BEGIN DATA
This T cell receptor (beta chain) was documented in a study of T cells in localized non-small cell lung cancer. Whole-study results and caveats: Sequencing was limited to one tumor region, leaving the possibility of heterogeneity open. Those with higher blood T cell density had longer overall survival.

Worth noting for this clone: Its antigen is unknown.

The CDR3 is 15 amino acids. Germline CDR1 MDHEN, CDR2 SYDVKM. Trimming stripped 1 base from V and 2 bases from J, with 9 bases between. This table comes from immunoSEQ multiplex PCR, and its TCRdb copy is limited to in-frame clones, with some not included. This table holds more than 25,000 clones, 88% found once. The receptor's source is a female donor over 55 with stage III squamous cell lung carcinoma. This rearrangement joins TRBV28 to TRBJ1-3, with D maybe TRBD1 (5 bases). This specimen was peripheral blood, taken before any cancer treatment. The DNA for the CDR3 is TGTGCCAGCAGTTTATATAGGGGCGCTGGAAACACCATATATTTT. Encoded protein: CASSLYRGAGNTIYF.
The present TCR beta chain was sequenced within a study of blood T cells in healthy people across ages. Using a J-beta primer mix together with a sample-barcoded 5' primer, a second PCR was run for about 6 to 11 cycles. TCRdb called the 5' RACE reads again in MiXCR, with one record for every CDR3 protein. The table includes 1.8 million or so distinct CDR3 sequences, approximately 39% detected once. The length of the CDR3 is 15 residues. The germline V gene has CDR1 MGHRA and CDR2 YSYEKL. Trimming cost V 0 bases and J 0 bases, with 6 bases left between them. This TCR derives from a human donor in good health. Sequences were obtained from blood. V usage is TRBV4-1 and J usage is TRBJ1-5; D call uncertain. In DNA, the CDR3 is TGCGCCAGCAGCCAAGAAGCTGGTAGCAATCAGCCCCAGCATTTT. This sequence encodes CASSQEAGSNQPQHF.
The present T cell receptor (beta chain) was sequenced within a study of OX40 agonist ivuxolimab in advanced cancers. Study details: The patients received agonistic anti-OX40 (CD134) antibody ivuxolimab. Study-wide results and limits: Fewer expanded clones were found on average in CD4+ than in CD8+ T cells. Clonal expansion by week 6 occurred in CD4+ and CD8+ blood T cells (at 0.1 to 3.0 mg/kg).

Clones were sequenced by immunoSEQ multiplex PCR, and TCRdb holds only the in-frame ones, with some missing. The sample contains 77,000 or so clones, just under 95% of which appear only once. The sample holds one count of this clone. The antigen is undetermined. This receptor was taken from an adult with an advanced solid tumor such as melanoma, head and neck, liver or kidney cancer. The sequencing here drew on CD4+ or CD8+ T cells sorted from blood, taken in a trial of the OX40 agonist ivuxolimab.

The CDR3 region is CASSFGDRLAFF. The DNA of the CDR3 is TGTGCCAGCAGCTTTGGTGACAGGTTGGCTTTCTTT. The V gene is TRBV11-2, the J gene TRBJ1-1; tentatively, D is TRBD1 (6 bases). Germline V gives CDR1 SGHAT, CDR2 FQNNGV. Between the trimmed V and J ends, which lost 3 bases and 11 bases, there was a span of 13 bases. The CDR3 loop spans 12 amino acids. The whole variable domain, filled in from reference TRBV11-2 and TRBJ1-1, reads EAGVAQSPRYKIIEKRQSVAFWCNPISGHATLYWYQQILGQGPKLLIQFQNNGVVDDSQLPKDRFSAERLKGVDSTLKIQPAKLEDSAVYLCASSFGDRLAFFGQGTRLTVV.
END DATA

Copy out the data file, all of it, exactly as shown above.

This T cell receptor (beta chain) was documented in a study of T cells in localized non-small cell lung cancer. Whole-study results and caveats: Sequencing was limited to one tumor region, leaving the possibility of heterogeneity open. Those with higher blood T cell density had longer overall survival.

Worth noting for this clone: Its antigen is unknown.

The CDR3 is 15 amino acids. Germline CDR1 MDHEN, CDR2 SYDVKM. Trimming stripped 1 base from V and 2 bases from J, with 9 bases between. This table comes from immunoSEQ multiplex PCR, and its TCRdb copy is limited to in-frame clones, with some not included. This table holds more than 25,000 clones, 88% found once. The receptor's source is a female donor over 55 with stage III squamous cell lung carcinoma. This rearrangement joins TRBV28 to TRBJ1-3, with D maybe TRBD1 (5 bases). This specimen was peripheral blood, taken before any cancer treatment. The DNA for the CDR3 is TGTGCCAGCAGTTTATATAGGGGCGCTGGAAACACCATATATTTT. Encoded protein: CASSLYRGAGNTIYF.
The present TCR beta chain was sequenced within a study of blood T cells in healthy people across ages. Using a J-beta primer mix together with a sample-barcoded 5' primer, a second PCR was run for about 6 to 11 cycles. TCRdb called the 5' RACE reads again in MiXCR, with one record for every CDR3 protein. The table includes 1.8 million or so distinct CDR3 sequences, approximately 39% detected once. The length of the CDR3 is 15 residues. The germline V gene has CDR1 MGHRA and CDR2 YSYEKL. Trimming cost V 0 bases and J 0 bases, with 6 bases left between them. This TCR derives from a human donor in good health. Sequences were obtained from blood. V usage is TRBV4-1 and J usage is TRBJ1-5; D call uncertain. In DNA, the CDR3 is TGCGCCAGCAGCCAAGAAGCTGGTAGCAATCAGCCCCAGCATTTT. This sequence encodes CASSQEAGSNQPQHF.
The present T cell receptor (beta chain) was sequenced within a study of OX40 agonist ivuxolimab in advanced cancers. Study details: The patients received agonistic anti-OX40 (CD134) antibody ivuxolimab. Study-wide results and limits: Fewer expanded clones were found on average in CD4+ than in CD8+ T cells. Clonal expansion by week 6 occurred in CD4+ and CD8+ blood T cells (at 0.1 to 3.0 mg/kg).

Clones were sequenced by immunoSEQ multiplex PCR, and TCRdb holds only the in-frame ones, with some missing. The sample contains 77,000 or so clones, just under 95% of which appear only once. The sample holds one count of this clone. The antigen is undetermined. This receptor was taken from an adult with an advanced solid tumor such as melanoma, head and neck, liver or kidney cancer. The sequencing here drew on CD4+ or CD8+ T cells sorted from blood, taken in a trial of the OX40 agonist ivuxolimab.

The CDR3 region is CASSFGDRLAFF. The DNA of the CDR3 is TGTGCCAGCAGCTTTGGTGACAGGTTGGCTTTCTTT. The V gene is TRBV11-2, the J gene TRBJ1-1; tentatively, D is TRBD1 (6 bases). Germline V gives CDR1 SGHAT, CDR2 FQNNGV. Between the trimmed V and J ends, which lost 3 bases and 11 bases, there was a span of 13 bases. The CDR3 loop spans 12 amino acids. The whole variable domain, filled in from reference TRBV11-2 and TRBJ1-1, reads EAGVAQSPRYKIIEKRQSVAFWCNPISGHATLYWYQQILGQGPKLLIQFQNNGVVDDSQLPKDRFSAERLKGVDSTLKIQPAKLEDSAVYLCASSFGDRLAFFGQGTRLTVV.